British prog-rock band Marillion has been making music for the better part of three decades. In that time, the band has managed to remain largely successful without much (if any) help from mainstream radio and television. Now, Marillion has shown yet again why it is still one of the music industry’s best (largely) unknown acts with its newest release, Sounds That Can’t Be Made.The title of this new album is fitting in that while the eight tracks that comprise the album’s playlist aren’t sounds that can’t be made. They are sounds that few other bands would even think to make. The album’s opener, ‘Gaza’ is in itself a very deep and provocative piece. It’s a multi movement piece that makes commentary on the state of the Gaza strip. Front man Steve Hogarth sings in this song, “For thirteen years/The roads have all been closed/We’re isolated/We’re denied medical supplies/Fuel and work are scarce/They build houses on our farms/The old men weep/The young men take up arms.” Those last two lines, “The old men weep/The young men take up arms” is such a powerful visual. It’s no chore to see the juxtaposition of the two. These lines are just a tiny piece of what makes this such a powerful opening to the band’s new album. Backed by equally emotional music, there’s no doubt that this will easily become a favorite of every Marillion fan. It’s just one of the high points of this underrated work.
Another song that fans will appreciate is the almost equally long, ‘Montreal.’ This piece is said to have come from Steve Hogarth’s own personal experience while on tour. Countless songs have been written over the decades about life on tour. And they all generally have a very similar sound about them. But that’s not necessarily the case with ‘Montreal.’ There’s a very old school prog-rock influence here as Hogarth sings about the band making a stopover in Montreal, Quebec, Canada. There’s no vibe of life on the road being miserable, etc. etc. Rather it’s lyrically very mundane. Yet with the musical backing, the band has once again crafted a piece that’s so powerful. Listeners can sense at least a longing for home as Hogarth sings of staying in touch with his wife via Skype, after having landed at the nearest airport and making its way to its hotel. It comes together for yet another impressive piece of this musical puzzle. It all makes the near fourteen minute run time entirely worth it.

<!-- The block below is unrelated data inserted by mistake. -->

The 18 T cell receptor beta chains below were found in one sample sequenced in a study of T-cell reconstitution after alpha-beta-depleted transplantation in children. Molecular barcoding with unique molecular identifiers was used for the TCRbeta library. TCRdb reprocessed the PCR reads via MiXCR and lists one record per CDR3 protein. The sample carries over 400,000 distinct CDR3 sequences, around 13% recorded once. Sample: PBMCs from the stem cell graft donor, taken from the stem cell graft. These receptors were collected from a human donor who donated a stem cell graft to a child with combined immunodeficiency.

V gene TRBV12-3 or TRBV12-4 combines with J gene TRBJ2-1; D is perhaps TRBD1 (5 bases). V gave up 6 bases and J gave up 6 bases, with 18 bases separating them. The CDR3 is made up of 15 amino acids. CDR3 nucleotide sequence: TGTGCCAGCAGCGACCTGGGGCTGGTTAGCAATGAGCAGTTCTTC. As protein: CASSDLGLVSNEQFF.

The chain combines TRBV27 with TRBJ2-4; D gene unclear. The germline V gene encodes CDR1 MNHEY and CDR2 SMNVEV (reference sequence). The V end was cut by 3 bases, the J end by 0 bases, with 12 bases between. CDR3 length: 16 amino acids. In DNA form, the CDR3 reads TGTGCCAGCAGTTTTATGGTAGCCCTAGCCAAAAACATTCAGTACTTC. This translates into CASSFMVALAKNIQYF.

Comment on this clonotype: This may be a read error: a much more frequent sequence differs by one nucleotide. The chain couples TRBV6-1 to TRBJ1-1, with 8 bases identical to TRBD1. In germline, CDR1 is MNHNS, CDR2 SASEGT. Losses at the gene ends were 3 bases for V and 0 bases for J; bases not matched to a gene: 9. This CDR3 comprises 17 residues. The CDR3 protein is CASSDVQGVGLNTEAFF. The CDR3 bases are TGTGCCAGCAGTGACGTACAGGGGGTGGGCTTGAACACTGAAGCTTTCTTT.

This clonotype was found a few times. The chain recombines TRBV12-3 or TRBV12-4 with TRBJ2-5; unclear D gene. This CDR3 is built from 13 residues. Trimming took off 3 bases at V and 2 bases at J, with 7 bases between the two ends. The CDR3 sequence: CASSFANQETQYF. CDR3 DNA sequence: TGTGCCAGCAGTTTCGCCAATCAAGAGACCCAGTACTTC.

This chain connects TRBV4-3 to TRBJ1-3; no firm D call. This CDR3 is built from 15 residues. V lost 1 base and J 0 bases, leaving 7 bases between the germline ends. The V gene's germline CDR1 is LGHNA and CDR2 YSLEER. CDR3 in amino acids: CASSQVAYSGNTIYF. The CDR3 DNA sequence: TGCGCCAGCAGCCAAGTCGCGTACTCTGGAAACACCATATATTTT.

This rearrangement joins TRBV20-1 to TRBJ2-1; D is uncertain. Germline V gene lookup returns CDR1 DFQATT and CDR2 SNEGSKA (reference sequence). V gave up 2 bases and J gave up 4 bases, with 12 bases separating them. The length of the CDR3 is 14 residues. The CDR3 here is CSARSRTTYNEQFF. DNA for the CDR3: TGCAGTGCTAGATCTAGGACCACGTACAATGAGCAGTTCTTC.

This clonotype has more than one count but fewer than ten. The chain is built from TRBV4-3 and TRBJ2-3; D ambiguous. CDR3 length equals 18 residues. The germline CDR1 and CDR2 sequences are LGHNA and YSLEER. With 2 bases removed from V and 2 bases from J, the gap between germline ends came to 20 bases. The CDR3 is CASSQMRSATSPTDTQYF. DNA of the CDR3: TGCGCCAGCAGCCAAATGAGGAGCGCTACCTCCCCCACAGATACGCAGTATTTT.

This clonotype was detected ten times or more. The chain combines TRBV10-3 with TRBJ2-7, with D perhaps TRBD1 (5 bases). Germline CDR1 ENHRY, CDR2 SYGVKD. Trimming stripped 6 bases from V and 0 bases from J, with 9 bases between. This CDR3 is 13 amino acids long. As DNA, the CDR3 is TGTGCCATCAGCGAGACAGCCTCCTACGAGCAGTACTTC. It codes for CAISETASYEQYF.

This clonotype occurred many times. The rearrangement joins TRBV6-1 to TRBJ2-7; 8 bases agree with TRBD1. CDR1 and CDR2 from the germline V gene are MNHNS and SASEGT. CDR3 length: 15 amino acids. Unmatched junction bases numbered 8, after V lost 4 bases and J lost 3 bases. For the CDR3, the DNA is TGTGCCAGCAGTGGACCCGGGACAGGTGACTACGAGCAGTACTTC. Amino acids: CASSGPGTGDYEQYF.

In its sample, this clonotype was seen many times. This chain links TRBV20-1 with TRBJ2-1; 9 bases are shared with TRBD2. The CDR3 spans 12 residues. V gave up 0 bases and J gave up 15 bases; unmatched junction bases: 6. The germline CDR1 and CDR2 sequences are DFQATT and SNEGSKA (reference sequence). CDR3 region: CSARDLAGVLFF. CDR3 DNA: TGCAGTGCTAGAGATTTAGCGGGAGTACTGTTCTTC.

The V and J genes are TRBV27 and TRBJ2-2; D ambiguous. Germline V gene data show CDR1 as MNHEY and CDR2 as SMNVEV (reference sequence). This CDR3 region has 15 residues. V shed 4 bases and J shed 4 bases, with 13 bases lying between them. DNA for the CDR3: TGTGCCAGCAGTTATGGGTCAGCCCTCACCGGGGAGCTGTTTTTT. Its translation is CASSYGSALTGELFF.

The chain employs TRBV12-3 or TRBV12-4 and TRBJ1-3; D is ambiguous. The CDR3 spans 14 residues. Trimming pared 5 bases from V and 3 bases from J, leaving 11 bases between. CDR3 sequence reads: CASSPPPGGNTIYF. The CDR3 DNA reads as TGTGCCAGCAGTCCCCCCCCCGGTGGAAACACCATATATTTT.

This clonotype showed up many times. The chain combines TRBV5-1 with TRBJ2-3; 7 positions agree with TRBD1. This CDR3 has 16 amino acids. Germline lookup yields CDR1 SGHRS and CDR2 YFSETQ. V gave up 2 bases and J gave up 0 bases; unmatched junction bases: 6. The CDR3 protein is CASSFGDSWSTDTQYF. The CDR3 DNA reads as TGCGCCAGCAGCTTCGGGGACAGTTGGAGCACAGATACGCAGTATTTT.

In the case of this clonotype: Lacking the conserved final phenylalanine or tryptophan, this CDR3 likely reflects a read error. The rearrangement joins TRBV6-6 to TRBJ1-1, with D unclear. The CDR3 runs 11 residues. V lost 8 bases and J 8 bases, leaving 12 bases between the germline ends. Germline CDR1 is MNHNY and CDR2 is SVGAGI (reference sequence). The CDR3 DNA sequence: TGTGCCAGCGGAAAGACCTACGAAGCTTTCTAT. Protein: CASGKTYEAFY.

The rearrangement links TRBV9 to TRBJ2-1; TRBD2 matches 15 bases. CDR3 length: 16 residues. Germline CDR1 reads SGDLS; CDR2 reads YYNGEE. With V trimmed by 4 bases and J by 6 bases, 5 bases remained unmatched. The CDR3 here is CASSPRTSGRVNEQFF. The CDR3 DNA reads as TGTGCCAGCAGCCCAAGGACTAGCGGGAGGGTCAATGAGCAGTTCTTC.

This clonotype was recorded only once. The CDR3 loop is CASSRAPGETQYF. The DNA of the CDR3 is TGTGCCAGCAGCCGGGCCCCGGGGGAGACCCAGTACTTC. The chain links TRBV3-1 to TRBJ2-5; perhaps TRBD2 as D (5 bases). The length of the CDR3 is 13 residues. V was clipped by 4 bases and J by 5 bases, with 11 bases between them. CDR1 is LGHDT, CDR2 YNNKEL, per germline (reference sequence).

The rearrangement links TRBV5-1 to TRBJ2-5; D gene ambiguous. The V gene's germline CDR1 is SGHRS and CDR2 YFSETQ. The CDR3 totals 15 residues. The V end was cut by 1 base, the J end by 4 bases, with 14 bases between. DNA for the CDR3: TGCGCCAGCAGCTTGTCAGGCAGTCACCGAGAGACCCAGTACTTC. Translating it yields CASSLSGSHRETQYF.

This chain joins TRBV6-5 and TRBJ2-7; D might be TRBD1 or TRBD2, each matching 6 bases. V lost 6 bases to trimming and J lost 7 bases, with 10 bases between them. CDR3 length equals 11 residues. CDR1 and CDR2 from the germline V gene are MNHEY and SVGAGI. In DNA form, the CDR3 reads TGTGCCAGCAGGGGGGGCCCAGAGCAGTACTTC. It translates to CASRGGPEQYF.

Both ‘Gaza’ and ‘Montreal’ are powerful pieces thanks to the bands ability to translate its music and lyrics together so seamlessly and effortlessly to its audiences. There’s one more piece here that audiences will appreciate though, for its musical and lyrical power. That song is the album’s penultimate piece, ‘Lucky Man.’ Again, that combination of music and lyrics makes this a hard hitting piece. Hogarth sings, “Some of us want diamonds and gold and trinkets/The perfect body/And the perfect skin/Witnesses to their good deeds/Willing accomplices to their sin/Some of us pray for absolution/Some want sex/And call it love/But freedom to cheat /Is not something I want tonight.” What audiences get here is another socially conscious song that given the proper attention will really get listeners to think without being preachy. This is what so many bands get wrong, but Marillion has gotten right. ‘Lucky Man’ tries to lead by example. It in its own way, tries to get listeners to think before they complain about having life so bad and being content with what they have. It’s little things like this that have made Marillion such a successful band for three decades. And it’s little things like this that will continue to make the band a success as long as its members agree they want to continue making music.
Sounds That Can’t Be Made is available in stores and online now. It can be ordered online via Eagle Rock Entertainment’s website, http://www.eagle-rock.com. The band is currently touring in support of its new album. It will be in Sao Paulo, Brazil tomorrow as part of its tour of South America and Mexico. Fans can get a full listing of tour dates online at http://www.marillion.com/tour, and http://www.facebook.com/MarillionOfficial.
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